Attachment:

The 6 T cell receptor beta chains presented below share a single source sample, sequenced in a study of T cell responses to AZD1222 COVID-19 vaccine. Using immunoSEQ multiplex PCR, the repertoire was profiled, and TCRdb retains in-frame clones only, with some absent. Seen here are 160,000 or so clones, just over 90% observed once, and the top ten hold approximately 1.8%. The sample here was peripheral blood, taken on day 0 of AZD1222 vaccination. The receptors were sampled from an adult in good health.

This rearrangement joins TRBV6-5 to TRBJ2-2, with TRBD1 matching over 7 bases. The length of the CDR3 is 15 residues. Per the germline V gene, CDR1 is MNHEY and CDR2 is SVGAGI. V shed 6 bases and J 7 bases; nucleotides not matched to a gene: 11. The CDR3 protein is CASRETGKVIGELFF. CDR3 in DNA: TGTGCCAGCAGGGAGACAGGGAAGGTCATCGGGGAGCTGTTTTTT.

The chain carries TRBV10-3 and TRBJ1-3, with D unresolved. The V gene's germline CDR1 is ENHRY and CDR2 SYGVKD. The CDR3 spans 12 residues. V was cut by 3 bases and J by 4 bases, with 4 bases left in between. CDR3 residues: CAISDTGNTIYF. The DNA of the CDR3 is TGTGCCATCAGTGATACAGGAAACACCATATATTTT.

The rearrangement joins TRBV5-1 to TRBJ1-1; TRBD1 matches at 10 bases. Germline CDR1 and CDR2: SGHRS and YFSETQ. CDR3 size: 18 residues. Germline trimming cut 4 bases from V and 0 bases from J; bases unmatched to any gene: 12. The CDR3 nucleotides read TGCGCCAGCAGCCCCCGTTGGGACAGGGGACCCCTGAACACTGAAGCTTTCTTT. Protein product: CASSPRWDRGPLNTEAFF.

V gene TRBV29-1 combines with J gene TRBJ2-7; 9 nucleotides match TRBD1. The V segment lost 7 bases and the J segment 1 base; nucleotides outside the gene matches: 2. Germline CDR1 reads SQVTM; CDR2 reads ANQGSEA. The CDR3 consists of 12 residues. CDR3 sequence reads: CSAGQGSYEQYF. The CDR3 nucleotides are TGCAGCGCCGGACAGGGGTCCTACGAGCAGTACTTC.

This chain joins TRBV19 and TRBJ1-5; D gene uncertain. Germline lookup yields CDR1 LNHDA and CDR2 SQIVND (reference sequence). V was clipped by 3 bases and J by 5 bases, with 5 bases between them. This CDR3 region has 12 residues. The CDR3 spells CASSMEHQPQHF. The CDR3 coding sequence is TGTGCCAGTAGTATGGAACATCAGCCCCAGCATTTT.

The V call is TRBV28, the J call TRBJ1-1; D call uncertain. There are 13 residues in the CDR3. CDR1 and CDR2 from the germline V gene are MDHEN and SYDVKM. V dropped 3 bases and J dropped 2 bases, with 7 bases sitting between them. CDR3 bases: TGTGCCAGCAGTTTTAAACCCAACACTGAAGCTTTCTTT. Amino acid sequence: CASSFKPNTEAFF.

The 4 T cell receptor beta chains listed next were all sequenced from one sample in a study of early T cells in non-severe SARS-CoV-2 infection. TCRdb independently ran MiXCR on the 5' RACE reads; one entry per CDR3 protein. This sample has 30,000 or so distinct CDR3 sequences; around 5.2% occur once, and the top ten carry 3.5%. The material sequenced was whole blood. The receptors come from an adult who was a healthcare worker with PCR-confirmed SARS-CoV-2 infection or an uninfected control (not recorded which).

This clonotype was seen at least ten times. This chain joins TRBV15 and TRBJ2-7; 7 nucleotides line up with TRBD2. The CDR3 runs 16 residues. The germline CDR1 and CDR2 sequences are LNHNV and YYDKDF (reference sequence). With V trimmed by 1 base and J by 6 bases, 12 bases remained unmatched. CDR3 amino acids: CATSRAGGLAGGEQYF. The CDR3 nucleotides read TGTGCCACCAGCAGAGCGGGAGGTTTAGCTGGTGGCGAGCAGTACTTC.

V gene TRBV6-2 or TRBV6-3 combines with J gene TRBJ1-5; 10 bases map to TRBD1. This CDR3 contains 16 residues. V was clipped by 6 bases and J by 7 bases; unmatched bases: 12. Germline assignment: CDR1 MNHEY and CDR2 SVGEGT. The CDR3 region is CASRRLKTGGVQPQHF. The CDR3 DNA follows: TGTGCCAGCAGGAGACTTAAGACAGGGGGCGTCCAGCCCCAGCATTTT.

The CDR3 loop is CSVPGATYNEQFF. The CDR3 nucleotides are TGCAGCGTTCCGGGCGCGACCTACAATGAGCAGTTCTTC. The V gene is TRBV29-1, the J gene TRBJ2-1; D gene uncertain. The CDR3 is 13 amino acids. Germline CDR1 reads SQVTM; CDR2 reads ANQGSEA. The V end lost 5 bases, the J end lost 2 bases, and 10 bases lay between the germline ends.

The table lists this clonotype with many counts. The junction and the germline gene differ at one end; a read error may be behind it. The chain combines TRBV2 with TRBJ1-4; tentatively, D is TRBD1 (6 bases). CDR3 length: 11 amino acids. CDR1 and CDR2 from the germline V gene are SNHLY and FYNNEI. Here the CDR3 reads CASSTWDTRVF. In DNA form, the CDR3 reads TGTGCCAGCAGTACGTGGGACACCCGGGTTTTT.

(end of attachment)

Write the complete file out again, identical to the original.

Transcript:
The 6 T cell receptor beta chains presented below share a single source sample, sequenced in a study of T cell responses to AZD1222 COVID-19 vaccine. Using immunoSEQ multiplex PCR, the repertoire was profiled, and TCRdb retains in-frame clones only, with some absent. Seen here are 160,000 or so clones, just over 90% observed once, and the top ten hold approximately 1.8%. The sample here was peripheral blood, taken on day 0 of AZD1222 vaccination. The receptors were sampled from an adult in good health.

This rearrangement joins TRBV6-5 to TRBJ2-2, with TRBD1 matching over 7 bases. The length of the CDR3 is 15 residues. Per the germline V gene, CDR1 is MNHEY and CDR2 is SVGAGI. V shed 6 bases and J 7 bases; nucleotides not matched to a gene: 11. The CDR3 protein is CASRETGKVIGELFF. CDR3 in DNA: TGTGCCAGCAGGGAGACAGGGAAGGTCATCGGGGAGCTGTTTTTT.

The chain carries TRBV10-3 and TRBJ1-3, with D unresolved. The V gene's germline CDR1 is ENHRY and CDR2 SYGVKD. The CDR3 spans 12 residues. V was cut by 3 bases and J by 4 bases, with 4 bases left in between. CDR3 residues: CAISDTGNTIYF. The DNA of the CDR3 is TGTGCCATCAGTGATACAGGAAACACCATATATTTT.

The rearrangement joins TRBV5-1 to TRBJ1-1; TRBD1 matches at 10 bases. Germline CDR1 and CDR2: SGHRS and YFSETQ. CDR3 size: 18 residues. Germline trimming cut 4 bases from V and 0 bases from J; bases unmatched to any gene: 12. The CDR3 nucleotides read TGCGCCAGCAGCCCCCGTTGGGACAGGGGACCCCTGAACACTGAAGCTTTCTTT. Protein product: CASSPRWDRGPLNTEAFF.

V gene TRBV29-1 combines with J gene TRBJ2-7; 9 nucleotides match TRBD1. The V segment lost 7 bases and the J segment 1 base; nucleotides outside the gene matches: 2. Germline CDR1 reads SQVTM; CDR2 reads ANQGSEA. The CDR3 consists of 12 residues. CDR3 sequence reads: CSAGQGSYEQYF. The CDR3 nucleotides are TGCAGCGCCGGACAGGGGTCCTACGAGCAGTACTTC.

This chain joins TRBV19 and TRBJ1-5; D gene uncertain. Germline lookup yields CDR1 LNHDA and CDR2 SQIVND (reference sequence). V was clipped by 3 bases and J by 5 bases, with 5 bases between them. This CDR3 region has 12 residues. The CDR3 spells CASSMEHQPQHF. The CDR3 coding sequence is TGTGCCAGTAGTATGGAACATCAGCCCCAGCATTTT.

The V call is TRBV28, the J call TRBJ1-1; D call uncertain. There are 13 residues in the CDR3. CDR1 and CDR2 from the germline V gene are MDHEN and SYDVKM. V dropped 3 bases and J dropped 2 bases, with 7 bases sitting between them. CDR3 bases: TGTGCCAGCAGTTTTAAACCCAACACTGAAGCTTTCTTT. Amino acid sequence: CASSFKPNTEAFF.

The 4 T cell receptor beta chains listed next were all sequenced from one sample in a study of early T cells in non-severe SARS-CoV-2 infection. TCRdb independently ran MiXCR on the 5' RACE reads; one entry per CDR3 protein. This sample has 30,000 or so distinct CDR3 sequences; around 5.2% occur once, and the top ten carry 3.5%. The material sequenced was whole blood. The receptors come from an adult who was a healthcare worker with PCR-confirmed SARS-CoV-2 infection or an uninfected control (not recorded which).

This clonotype was seen at least ten times. This chain joins TRBV15 and TRBJ2-7; 7 nucleotides line up with TRBD2. The CDR3 runs 16 residues. The germline CDR1 and CDR2 sequences are LNHNV and YYDKDF (reference sequence). With V trimmed by 1 base and J by 6 bases, 12 bases remained unmatched. CDR3 amino acids: CATSRAGGLAGGEQYF. The CDR3 nucleotides read TGTGCCACCAGCAGAGCGGGAGGTTTAGCTGGTGGCGAGCAGTACTTC.

V gene TRBV6-2 or TRBV6-3 combines with J gene TRBJ1-5; 10 bases map to TRBD1. This CDR3 contains 16 residues. V was clipped by 6 bases and J by 7 bases; unmatched bases: 12. Germline assignment: CDR1 MNHEY and CDR2 SVGEGT. The CDR3 region is CASRRLKTGGVQPQHF. The CDR3 DNA follows: TGTGCCAGCAGGAGACTTAAGACAGGGGGCGTCCAGCCCCAGCATTTT.

The CDR3 loop is CSVPGATYNEQFF. The CDR3 nucleotides are TGCAGCGTTCCGGGCGCGACCTACAATGAGCAGTTCTTC. The V gene is TRBV29-1, the J gene TRBJ2-1; D gene uncertain. The CDR3 is 13 amino acids. Germline CDR1 reads SQVTM; CDR2 reads ANQGSEA. The V end lost 5 bases, the J end lost 2 bases, and 10 bases lay between the germline ends.

The table lists this clonotype with many counts. The junction and the germline gene differ at one end; a read error may be behind it. The chain combines TRBV2 with TRBJ1-4; tentatively, D is TRBD1 (6 bases). CDR3 length: 11 amino acids. CDR1 and CDR2 from the germline V gene are SNHLY and FYNNEI. Here the CDR3 reads CASSTWDTRVF. In DNA form, the CDR3 reads TGTGCCAGCAGTACGTGGGACACCCGGGTTTTT.